Stealing the Third World's Nonrenewable Resources: Lessons from Brazil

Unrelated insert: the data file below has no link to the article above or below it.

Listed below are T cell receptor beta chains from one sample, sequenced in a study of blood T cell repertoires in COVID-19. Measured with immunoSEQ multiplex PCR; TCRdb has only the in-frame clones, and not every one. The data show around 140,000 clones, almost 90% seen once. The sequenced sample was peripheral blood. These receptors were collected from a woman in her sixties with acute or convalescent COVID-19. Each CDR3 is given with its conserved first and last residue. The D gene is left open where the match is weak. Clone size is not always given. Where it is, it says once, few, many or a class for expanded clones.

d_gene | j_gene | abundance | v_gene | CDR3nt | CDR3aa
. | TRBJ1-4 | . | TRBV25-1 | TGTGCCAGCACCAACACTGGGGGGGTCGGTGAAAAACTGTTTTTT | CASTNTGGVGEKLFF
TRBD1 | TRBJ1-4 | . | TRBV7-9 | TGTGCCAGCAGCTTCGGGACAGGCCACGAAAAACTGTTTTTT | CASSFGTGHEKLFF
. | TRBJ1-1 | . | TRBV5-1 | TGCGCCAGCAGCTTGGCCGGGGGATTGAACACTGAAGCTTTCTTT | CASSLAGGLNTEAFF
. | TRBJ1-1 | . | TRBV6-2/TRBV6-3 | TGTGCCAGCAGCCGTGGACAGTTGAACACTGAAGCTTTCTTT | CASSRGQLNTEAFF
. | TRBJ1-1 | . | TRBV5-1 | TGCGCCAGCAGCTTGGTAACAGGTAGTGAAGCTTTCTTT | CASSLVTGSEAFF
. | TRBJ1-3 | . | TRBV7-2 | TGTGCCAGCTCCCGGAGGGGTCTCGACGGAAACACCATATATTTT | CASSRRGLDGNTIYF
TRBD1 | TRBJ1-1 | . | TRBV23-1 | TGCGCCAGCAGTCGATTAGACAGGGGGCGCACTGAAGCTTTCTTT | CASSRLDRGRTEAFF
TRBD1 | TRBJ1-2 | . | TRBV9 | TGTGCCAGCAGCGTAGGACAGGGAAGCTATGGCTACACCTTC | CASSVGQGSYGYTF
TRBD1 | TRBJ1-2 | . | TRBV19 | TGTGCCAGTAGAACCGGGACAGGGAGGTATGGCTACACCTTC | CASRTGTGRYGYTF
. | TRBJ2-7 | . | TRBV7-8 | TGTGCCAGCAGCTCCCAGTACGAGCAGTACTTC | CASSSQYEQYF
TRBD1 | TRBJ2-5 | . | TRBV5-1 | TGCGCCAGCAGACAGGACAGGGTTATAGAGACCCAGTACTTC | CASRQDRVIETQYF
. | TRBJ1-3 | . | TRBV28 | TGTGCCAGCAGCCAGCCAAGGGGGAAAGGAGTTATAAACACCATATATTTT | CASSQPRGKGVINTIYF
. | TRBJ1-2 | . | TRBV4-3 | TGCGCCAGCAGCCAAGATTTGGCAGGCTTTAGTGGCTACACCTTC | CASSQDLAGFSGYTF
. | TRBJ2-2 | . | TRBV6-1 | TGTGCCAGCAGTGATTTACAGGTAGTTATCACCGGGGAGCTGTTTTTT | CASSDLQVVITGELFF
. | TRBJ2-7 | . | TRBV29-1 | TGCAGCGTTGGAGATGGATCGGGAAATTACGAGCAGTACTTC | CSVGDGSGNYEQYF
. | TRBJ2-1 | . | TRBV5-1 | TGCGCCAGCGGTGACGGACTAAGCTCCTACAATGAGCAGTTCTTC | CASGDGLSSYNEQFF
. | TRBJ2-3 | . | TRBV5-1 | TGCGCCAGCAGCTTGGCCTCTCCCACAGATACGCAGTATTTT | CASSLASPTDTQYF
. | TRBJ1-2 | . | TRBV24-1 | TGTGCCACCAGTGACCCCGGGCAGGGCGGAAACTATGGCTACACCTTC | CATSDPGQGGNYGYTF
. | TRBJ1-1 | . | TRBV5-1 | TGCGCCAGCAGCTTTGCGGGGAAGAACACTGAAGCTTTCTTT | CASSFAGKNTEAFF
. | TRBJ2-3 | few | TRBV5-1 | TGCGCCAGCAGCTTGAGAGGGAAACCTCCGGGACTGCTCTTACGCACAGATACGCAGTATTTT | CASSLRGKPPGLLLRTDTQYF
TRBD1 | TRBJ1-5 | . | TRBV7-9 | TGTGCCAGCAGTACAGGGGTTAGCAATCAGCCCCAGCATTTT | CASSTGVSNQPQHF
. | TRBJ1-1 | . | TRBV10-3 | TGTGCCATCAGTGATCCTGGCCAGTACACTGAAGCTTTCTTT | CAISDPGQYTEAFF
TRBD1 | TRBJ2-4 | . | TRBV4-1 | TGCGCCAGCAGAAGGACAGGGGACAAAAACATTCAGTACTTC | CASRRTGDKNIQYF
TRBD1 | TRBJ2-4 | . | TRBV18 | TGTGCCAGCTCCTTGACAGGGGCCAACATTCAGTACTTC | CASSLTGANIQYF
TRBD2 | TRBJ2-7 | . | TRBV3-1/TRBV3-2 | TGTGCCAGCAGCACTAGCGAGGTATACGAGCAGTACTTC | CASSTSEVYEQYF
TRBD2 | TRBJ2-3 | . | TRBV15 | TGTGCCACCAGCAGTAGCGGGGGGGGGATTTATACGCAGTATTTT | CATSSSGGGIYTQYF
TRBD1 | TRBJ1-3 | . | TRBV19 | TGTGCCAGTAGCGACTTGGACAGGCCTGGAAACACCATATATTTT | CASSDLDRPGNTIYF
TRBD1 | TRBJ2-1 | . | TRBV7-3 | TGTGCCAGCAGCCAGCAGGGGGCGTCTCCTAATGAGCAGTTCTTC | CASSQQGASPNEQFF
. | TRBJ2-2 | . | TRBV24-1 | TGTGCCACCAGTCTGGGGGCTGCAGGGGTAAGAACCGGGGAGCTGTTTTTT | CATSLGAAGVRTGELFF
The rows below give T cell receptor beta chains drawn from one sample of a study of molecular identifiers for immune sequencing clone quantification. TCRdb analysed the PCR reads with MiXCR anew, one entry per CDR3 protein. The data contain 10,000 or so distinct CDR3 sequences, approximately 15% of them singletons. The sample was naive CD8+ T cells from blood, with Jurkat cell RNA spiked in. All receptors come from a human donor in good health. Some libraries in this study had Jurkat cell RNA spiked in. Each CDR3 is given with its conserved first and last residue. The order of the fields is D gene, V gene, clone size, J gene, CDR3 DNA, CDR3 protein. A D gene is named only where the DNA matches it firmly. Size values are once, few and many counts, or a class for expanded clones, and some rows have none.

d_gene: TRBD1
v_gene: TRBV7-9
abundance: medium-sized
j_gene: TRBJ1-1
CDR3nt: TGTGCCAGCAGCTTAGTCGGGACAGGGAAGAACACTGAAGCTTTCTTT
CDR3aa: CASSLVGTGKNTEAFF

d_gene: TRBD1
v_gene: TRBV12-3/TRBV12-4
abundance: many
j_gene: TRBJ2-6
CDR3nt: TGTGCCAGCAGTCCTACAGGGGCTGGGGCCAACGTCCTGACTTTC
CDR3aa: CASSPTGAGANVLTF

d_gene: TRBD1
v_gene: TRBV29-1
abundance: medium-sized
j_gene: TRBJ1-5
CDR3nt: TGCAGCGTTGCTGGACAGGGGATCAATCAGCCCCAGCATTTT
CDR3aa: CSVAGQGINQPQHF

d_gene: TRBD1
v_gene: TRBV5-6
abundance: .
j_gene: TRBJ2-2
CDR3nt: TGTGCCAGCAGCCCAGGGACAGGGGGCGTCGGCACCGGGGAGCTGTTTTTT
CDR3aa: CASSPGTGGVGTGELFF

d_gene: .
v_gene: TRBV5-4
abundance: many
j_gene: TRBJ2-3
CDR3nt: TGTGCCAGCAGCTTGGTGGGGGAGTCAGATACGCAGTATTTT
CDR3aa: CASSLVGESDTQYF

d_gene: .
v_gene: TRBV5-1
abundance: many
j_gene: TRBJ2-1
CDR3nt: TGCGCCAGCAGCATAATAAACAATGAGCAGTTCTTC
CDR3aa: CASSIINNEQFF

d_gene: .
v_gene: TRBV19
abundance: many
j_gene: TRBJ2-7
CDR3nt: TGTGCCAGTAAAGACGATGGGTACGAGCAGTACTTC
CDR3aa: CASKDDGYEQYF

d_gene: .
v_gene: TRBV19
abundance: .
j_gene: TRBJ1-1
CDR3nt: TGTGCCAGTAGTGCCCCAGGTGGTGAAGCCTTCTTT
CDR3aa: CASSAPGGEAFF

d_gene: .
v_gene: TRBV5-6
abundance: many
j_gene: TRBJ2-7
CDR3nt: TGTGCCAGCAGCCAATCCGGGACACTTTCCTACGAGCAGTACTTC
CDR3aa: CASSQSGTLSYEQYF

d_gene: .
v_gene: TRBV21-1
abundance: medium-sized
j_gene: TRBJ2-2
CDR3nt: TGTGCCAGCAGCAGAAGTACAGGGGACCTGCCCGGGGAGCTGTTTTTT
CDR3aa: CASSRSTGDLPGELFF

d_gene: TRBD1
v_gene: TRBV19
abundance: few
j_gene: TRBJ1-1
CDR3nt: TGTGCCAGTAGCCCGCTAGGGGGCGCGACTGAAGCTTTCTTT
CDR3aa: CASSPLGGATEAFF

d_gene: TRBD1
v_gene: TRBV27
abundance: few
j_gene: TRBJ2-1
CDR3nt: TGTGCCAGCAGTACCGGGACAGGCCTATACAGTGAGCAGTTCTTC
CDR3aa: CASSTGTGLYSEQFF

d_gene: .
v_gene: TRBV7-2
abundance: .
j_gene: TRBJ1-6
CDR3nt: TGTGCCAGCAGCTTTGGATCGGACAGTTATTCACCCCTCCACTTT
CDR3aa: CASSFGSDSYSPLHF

AbstractIn a recent Monthly Review article ("New Light on Dependency and Dependent Development," January 1983) Arthur MacEwan noted that while "Marxists have often argued that economic development would not take place in the capitalist periphery," in fact over the last few decades "in certain parts of the periphery capitalism was attaining some undeniable successes, at least in terms of economic growth and a degree of industrialization." And, as MacEwan concluded, "the new role being played by oil-exporting countries forms the most dramatic example of the insufficiency of the simple center-periphery view of imperialism. The rising economic strength of Brazil and a few other 'semi-peripheral' or 'newly industrializing' countries must also be taken into account." (p. 25)
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